Letter sparks new Sheffield railway barrier fears
A fight against ticket barriers at Sheffield railway station has restarted after campaigners saw evidence that the government was in favour of the idea.
East Midlands Trains previously said it wanted barriers to stop ticket fraud.
Residents say the barriers would block a vital throughfare into the city and last year the Labour government said the plans had been put on hold.
Campaigners say they have a letter by the transport secretary which shows he is keen to see the barriers installed.
Geraldine Roberts, from the Residents Against Station Closure group, said: "In that letter Philip Hammond said it was his view that the only way to protect the station in his opinion was via automatic ticket barriers and he personally was determined to see them installed."
The dispute centres on the station's central footbridge which takes rail passengers to their platforms, but also provides a pedestrian link between the city centre and the Park Hill and Norfolk Park areas.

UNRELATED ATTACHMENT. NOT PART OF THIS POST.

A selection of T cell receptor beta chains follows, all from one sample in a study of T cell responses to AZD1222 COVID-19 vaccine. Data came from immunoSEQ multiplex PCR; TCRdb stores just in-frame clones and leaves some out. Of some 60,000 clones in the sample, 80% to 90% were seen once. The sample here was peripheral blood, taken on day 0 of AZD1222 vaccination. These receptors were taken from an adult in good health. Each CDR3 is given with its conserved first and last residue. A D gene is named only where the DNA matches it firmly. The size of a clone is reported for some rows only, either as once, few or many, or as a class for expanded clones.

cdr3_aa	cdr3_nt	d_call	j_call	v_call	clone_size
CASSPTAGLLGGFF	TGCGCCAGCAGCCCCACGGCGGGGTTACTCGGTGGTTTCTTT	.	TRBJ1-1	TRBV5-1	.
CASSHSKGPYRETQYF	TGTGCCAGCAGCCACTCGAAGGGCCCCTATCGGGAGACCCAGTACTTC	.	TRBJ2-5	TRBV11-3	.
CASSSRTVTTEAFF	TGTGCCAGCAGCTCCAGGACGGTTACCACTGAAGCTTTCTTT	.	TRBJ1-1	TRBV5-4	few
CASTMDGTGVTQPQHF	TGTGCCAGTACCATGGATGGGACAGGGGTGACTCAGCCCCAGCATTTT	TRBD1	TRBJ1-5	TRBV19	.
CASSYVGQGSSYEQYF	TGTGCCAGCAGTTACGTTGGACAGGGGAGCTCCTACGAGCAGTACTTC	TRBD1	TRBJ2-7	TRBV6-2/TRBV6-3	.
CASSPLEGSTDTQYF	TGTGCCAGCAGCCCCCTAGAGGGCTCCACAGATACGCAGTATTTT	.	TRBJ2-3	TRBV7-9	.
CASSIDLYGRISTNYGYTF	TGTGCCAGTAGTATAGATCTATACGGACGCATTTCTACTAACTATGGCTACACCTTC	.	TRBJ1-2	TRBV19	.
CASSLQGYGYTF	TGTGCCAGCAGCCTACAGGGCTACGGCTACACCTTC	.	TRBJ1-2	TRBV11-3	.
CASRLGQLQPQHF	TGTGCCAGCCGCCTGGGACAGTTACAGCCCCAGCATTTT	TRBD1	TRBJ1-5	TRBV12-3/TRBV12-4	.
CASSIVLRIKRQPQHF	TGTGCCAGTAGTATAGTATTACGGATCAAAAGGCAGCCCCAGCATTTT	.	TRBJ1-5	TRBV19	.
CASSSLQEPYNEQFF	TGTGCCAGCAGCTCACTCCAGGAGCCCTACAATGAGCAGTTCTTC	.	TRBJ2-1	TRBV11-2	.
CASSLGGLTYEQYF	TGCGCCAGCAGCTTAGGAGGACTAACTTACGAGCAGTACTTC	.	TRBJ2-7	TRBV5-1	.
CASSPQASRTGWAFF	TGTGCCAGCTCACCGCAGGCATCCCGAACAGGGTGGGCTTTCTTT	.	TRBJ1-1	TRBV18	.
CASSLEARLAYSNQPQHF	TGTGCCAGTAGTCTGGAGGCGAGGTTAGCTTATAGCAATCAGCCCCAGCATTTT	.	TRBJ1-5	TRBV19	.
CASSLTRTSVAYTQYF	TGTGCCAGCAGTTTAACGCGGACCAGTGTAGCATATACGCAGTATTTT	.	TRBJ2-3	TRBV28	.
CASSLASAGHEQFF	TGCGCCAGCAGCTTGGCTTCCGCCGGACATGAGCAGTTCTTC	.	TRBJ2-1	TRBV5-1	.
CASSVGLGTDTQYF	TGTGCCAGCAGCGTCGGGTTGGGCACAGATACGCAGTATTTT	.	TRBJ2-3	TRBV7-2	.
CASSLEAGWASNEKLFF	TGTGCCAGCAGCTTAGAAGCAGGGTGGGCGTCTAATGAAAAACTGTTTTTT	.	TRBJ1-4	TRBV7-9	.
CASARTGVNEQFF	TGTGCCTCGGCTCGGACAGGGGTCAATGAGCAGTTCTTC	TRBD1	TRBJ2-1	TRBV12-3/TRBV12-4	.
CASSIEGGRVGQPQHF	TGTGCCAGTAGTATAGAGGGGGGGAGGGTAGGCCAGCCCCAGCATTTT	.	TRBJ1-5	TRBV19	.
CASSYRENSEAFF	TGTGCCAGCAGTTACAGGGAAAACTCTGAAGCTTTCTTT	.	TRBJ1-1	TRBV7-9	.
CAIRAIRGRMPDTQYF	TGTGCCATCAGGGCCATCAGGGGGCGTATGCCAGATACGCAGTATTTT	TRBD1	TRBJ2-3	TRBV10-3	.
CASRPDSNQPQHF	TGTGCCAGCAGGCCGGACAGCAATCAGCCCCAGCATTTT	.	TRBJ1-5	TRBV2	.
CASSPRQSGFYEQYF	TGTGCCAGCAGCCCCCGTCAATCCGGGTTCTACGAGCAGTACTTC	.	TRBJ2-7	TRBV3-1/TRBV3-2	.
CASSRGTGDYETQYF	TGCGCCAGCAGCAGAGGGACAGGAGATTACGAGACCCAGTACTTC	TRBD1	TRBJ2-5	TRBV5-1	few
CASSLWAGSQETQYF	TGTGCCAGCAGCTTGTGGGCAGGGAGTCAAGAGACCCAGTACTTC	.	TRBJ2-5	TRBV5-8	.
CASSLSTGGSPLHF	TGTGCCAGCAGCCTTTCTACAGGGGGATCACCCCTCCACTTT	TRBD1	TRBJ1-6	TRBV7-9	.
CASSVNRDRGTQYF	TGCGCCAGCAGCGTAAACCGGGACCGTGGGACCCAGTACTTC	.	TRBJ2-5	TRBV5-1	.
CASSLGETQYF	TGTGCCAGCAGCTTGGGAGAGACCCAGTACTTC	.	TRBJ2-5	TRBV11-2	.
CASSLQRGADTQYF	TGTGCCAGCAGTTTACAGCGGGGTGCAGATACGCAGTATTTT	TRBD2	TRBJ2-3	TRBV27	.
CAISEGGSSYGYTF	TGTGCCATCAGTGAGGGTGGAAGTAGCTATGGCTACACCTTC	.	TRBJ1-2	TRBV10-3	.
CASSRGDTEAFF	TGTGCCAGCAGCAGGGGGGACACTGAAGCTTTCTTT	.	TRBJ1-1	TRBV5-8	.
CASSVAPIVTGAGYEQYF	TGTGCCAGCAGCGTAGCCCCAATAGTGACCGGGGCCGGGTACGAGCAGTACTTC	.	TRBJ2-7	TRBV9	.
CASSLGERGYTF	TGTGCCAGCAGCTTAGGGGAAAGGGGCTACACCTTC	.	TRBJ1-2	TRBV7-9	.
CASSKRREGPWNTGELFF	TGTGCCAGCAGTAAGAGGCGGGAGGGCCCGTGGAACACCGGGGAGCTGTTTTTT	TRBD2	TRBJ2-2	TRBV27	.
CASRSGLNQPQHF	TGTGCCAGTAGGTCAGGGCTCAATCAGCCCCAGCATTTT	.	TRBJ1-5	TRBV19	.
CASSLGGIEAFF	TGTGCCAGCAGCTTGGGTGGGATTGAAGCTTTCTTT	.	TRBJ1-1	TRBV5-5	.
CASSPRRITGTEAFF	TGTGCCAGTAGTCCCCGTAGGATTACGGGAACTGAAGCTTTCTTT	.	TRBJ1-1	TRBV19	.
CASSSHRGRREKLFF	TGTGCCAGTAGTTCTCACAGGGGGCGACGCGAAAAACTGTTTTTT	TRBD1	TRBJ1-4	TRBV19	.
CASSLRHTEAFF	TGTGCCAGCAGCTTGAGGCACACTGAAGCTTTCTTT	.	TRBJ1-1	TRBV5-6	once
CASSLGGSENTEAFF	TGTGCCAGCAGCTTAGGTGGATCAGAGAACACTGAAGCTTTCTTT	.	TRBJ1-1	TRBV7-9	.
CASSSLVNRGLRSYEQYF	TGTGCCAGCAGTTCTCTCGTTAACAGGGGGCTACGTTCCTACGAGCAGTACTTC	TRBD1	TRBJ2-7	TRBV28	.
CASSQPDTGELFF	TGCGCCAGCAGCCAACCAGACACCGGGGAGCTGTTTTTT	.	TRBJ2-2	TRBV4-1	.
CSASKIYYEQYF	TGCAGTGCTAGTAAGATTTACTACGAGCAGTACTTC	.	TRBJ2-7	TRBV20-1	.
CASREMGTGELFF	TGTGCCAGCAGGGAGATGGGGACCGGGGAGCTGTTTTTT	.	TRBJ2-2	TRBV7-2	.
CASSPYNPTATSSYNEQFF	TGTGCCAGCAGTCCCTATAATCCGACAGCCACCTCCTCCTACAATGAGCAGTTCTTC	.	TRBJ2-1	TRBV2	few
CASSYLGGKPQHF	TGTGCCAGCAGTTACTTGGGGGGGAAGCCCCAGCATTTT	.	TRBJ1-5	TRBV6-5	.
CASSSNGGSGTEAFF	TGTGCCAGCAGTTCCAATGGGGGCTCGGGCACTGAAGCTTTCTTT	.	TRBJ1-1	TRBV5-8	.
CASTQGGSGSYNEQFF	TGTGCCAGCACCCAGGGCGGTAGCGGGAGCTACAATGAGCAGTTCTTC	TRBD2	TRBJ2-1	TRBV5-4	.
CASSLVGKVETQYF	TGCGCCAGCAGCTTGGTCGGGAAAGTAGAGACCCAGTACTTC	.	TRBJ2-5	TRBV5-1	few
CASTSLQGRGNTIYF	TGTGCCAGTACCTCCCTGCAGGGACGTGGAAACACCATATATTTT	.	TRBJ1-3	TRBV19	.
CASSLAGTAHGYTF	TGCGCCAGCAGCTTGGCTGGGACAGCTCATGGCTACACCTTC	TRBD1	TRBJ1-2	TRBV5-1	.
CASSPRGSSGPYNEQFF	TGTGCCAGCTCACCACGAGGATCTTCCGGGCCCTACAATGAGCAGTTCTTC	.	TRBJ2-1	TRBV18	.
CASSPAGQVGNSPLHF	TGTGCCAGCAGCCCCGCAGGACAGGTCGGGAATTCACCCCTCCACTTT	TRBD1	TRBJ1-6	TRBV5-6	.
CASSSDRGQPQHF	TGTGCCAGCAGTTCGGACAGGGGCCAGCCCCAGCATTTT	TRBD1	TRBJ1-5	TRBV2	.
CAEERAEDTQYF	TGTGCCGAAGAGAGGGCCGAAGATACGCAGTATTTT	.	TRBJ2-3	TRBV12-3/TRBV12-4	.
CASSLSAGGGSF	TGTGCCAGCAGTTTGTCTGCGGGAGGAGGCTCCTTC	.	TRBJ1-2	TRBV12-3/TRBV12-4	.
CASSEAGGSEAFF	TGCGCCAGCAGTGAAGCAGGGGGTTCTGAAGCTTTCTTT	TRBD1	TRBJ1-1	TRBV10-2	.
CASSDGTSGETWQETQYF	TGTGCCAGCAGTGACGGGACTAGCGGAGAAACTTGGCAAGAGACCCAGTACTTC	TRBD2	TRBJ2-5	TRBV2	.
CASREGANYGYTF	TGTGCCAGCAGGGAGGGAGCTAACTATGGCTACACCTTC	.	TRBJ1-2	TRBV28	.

Mrs Roberts said: "We have a perfectly good bridge which was built with public money which is well used.
"We certainly don't intend to lose that unless and until there was a serious viable alternative."
In November 2009, Sheffield City Council rejected the plans on the grounds that the barriers would affect the character of the listed building.
Then in April 2010 the former transport secretary Lord Adonis said barriers would not be installed before a new footbridge was built.
In a statement, the current Transport Minister Norman Baker said ticketless travel at Sheffield cost more than £2m each year.
"Clearly this is unacceptable," he said. "The department is keen to resolve this issue in a pragmatic way that also addresses the concerns of local residents."